The Super Bowl win sealed the belief that McVay is one of the best offensive minds in football. But he represents something bigger than that. McVay is one of a handful of head coaches who get the 21st-century player, allows them to be themselves, while also earning their respect.

Kim Ng

Trailblazers rarely get plum gigs out of the gate and Ng took over the Miami Marlins at the ground floor, methodically building a .500 team in a challenging market. Ng, MLB’s first female general manager, will try to take them to the next level without Derek Jeter, the former CEO who hired her.

Shohei Ohtani

He hits! He pitches! And he’s an All-Star at both. The reigning AL MVP is like no other player in MLB history, hitting 46 home runs and posting a 3.18 ERA in 2021. They even changed the rules so he can stay in the game after a relief pitcher replaces him on the mound.

Alex Ovechkin

"The Great 8" finally got his name on the Stanley Cup in 2018 after 13 mostly frustrating seasons with the Washington Capitals. Still going strong at 36, Ovie ranks third all-time with 780 career goals, behind only Wayne Gretzky and Gordie Howe.

Christian Pulisic

Now 23, the man long considered the future of U.S. soccer has had an uneven career for Chelsea, which has him under contract through 2024. The most skilled player for the men’s national team will be at the center of its success – or failure – when the World Cup commences in Qatar in November.

Megan Rapinoe

Megan Rapinoe, left, and Sue Bird are among the hundreds of athletes who signed on to an amicus brief calling on the Supreme Court to reject a Mississippi abortion law.

Outstanding on the pitch and outspoken off it, Rapinoe has been the spark that’s fueled the U.S. Women’s National Team to a pair of World Cup titles (2015, 2019) and an Olympic gold medal in London (2012). She and her partner, WNBA star Sue Bird, may be the most accomplished power couple in sports.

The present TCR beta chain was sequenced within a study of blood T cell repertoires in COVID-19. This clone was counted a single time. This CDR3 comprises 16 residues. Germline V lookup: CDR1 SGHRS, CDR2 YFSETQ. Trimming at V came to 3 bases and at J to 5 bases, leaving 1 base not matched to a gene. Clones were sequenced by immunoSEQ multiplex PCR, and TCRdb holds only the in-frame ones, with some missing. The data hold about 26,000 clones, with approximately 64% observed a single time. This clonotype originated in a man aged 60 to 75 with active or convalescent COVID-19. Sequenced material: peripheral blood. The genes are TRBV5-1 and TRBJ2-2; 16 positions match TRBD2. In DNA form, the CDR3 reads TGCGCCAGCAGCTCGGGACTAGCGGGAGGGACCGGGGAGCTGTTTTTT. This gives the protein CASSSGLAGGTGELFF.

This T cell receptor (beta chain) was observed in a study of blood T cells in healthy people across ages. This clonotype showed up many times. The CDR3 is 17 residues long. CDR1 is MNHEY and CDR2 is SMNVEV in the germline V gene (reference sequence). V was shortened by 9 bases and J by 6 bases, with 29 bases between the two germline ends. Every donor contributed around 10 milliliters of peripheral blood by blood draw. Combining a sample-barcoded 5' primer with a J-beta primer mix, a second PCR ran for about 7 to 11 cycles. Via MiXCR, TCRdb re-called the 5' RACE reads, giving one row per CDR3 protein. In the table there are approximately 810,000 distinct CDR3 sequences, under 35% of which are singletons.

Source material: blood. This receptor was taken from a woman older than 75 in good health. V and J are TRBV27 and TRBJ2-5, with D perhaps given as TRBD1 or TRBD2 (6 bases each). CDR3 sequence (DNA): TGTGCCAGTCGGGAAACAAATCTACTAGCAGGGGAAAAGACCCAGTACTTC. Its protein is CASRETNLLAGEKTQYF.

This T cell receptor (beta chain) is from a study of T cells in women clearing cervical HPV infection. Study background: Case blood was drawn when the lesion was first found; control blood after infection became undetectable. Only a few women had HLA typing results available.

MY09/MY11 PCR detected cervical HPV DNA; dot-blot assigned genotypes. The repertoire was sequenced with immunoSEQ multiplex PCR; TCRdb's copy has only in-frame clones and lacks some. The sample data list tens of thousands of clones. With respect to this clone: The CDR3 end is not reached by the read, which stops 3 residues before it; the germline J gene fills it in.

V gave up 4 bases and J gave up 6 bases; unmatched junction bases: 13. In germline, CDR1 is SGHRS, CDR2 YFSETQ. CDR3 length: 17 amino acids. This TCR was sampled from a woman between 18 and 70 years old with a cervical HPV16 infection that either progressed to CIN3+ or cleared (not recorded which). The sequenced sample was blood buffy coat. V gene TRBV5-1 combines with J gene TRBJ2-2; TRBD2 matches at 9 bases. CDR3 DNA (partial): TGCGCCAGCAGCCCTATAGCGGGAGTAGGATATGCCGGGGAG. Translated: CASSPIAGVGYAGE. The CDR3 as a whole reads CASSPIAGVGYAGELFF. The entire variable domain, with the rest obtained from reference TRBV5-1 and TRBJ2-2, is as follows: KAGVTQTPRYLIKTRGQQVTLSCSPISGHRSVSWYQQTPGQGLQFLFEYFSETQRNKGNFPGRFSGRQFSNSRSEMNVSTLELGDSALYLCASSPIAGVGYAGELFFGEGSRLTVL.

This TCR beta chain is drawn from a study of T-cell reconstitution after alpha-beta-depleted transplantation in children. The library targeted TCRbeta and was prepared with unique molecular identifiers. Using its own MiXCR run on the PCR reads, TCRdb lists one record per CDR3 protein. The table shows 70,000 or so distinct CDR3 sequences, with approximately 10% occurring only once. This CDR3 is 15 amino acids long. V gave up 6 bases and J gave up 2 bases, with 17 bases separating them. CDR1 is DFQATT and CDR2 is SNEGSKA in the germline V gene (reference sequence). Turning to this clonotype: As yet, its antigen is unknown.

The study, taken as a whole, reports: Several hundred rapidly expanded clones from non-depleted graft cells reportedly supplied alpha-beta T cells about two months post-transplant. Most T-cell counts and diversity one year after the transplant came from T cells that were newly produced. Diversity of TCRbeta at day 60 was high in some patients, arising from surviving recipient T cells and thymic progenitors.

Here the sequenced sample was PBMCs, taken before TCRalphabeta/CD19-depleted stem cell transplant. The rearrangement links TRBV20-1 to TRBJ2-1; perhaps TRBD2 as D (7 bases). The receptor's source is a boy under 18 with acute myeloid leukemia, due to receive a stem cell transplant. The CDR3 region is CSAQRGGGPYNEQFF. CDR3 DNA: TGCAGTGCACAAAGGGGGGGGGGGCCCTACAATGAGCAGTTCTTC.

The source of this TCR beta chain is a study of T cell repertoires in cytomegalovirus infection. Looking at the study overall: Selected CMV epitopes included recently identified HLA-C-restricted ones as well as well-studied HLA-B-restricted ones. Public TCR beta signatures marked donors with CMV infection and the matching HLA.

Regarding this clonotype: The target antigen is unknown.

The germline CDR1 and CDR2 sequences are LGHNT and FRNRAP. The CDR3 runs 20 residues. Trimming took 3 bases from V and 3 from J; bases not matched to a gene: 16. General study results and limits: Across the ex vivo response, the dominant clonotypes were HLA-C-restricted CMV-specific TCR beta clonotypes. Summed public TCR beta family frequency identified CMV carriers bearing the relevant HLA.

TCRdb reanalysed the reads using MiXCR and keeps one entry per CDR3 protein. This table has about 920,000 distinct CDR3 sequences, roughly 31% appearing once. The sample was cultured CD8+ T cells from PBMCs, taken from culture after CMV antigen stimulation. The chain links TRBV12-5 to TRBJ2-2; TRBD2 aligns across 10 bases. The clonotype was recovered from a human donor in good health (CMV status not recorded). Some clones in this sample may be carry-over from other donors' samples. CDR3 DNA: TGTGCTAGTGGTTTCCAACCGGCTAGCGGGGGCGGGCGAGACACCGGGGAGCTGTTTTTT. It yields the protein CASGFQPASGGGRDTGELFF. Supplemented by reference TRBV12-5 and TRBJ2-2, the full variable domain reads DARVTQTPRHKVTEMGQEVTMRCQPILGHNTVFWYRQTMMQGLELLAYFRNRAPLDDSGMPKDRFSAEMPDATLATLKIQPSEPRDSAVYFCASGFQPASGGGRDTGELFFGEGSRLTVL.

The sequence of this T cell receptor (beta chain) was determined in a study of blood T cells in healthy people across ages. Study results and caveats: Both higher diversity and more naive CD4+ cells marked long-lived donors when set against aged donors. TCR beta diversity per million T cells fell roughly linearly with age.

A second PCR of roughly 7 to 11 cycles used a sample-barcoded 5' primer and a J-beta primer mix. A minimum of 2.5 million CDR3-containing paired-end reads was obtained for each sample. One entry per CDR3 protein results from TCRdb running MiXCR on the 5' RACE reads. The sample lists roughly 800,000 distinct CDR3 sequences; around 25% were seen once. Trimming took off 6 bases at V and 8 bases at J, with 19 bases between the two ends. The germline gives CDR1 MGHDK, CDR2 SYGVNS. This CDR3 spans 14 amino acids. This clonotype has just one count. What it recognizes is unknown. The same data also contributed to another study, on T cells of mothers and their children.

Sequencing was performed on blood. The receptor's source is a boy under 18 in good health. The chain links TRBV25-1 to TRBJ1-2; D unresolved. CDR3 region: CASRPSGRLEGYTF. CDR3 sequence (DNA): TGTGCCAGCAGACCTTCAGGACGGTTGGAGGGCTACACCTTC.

Aaron Rodgers

Perhaps the most physically gifted quarterback to ever play the game. He’s the very definition of a superstar, in every way you define the word. Rodgers’ reputation took a massive hit once he came out as an anti-vaxxer. It has practically destroyed a once-solid reputation.

Tony Romo

Forget the 248 touchdown passes for the Dallas Cowboys: Romo’s greatest legacy will be his prescient analysis in the TV booth and a 10-year, $180 million CBS contract that reordered the market for ex-QBs. Tom Brady, for one, is grateful.

Nick Saban

Whether he’s the greatest college football coach of all time can be debated, but his unofficial title of most successful in the sport’s modern era is indisputable. Despite coming up short of another championship in January, his six top finishes at Alabama with another earlier from his time at LSU are unmatched.

OPINION: Nick Saban, Jimbo Fisher acting like children, writes Dan Wolken

Deion Sanders

When "Prime Time" talks, people listen. The former two-sport star is still making headlines as the football coach at Jackson State, where he hasn’t shied from recruiting against the power programs.

MORE: Deion Sanders 'kicked down some doors,' but where do HBCU sports go now?  

Greg Sankey

He likely isn’t a household name among casual sports followers, but he is arguably the most influential figure on the administrative side of college athletics. Since assuming the reins as commissioner of the Southeastern Conference in 2015, Sankey has helped leverage the league’s dominance of the College Football Playoff landscape with lucrative media rights deals.

Max Scherzer